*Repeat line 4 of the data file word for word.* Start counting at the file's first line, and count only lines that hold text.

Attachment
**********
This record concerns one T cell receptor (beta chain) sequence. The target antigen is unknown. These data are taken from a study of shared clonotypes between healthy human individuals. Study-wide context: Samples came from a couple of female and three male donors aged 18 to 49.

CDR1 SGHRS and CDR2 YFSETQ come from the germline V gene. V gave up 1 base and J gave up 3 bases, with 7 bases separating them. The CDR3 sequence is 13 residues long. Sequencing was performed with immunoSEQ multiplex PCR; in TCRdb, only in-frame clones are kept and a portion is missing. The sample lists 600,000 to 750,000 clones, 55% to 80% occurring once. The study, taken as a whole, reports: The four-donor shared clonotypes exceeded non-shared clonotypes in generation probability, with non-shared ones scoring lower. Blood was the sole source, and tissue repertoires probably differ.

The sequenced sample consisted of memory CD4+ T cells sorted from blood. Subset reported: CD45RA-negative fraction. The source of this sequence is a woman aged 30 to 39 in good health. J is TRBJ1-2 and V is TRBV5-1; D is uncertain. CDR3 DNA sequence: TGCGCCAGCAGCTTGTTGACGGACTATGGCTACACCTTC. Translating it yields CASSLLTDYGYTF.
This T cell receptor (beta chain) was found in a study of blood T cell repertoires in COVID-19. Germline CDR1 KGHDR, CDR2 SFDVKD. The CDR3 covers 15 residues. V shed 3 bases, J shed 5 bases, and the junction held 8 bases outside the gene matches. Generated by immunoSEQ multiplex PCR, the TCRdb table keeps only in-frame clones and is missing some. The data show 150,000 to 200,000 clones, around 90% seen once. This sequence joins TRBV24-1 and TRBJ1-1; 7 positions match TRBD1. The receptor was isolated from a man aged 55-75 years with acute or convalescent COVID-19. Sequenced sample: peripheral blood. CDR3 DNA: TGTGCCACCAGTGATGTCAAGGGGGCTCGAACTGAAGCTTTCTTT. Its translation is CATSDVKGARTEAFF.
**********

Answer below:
This T cell receptor (beta chain) was found in a study of blood T cell repertoires in COVID-19. Germline CDR1 KGHDR, CDR2 SFDVKD. The CDR3 covers 15 residues. V shed 3 bases, J shed 5 bases, and the junction held 8 bases outside the gene matches. Generated by immunoSEQ multiplex PCR, the TCRdb table keeps only in-frame clones and is missing some. The data show 150,000 to 200,000 clones, around 90% seen once. This sequence joins TRBV24-1 and TRBJ1-1; 7 positions match TRBD1. The receptor was isolated from a man aged 55-75 years with acute or convalescent COVID-19. Sequenced sample: peripheral blood. CDR3 DNA: TGTGCCACCAGTGATGTCAAGGGGGCTCGAACTGAAGCTTTCTTT. Its translation is CATSDVKGARTEAFF.